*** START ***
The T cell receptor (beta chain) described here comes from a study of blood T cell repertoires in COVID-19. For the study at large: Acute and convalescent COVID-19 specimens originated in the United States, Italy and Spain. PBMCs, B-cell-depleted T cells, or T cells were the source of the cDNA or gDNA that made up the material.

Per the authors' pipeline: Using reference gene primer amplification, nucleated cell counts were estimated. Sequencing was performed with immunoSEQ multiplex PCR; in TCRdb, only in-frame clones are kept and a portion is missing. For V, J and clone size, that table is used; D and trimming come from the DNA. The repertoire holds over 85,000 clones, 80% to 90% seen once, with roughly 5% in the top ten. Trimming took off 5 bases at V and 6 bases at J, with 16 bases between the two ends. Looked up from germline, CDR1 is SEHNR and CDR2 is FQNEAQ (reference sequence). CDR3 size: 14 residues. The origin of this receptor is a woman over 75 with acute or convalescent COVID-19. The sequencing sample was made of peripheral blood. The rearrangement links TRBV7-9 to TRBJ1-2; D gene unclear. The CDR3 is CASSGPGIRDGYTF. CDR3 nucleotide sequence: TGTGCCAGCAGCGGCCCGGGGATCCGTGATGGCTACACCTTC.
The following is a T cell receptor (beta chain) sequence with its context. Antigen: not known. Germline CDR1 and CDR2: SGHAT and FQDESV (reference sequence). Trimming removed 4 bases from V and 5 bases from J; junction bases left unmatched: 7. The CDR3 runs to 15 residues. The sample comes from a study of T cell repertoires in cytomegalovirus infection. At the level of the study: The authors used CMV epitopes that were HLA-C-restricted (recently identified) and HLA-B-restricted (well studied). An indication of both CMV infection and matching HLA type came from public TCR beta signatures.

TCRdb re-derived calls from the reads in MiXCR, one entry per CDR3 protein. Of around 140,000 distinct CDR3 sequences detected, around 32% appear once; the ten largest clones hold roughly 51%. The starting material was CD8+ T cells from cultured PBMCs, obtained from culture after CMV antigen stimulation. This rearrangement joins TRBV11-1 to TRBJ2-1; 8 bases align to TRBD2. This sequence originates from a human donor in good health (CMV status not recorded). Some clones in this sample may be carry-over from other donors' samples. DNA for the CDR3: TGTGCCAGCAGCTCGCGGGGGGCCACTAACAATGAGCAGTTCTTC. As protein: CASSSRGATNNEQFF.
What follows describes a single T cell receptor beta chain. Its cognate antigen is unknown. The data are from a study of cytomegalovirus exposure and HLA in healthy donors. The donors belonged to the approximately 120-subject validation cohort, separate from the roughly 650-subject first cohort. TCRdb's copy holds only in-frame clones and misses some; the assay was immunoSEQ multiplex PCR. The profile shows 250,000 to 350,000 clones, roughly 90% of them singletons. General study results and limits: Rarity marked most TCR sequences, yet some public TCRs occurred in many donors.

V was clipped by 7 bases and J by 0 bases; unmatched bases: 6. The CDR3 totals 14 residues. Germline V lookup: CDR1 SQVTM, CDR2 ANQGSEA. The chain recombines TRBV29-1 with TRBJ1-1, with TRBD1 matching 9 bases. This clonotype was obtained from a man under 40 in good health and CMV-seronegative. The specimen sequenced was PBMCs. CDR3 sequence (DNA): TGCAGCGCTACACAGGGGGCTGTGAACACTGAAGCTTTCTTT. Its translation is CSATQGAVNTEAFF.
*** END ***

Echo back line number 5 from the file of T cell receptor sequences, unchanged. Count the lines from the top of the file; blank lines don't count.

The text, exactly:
What follows describes a single T cell receptor beta chain. Its cognate antigen is unknown. The data are from a study of cytomegalovirus exposure and HLA in healthy donors. The donors belonged to the approximately 120-subject validation cohort, separate from the roughly 650-subject first cohort. TCRdb's copy holds only in-frame clones and misses some; the assay was immunoSEQ multiplex PCR. The profile shows 250,000 to 350,000 clones, roughly 90% of them singletons. General study results and limits: Rarity marked most TCR sequences, yet some public TCRs occurred in many donors.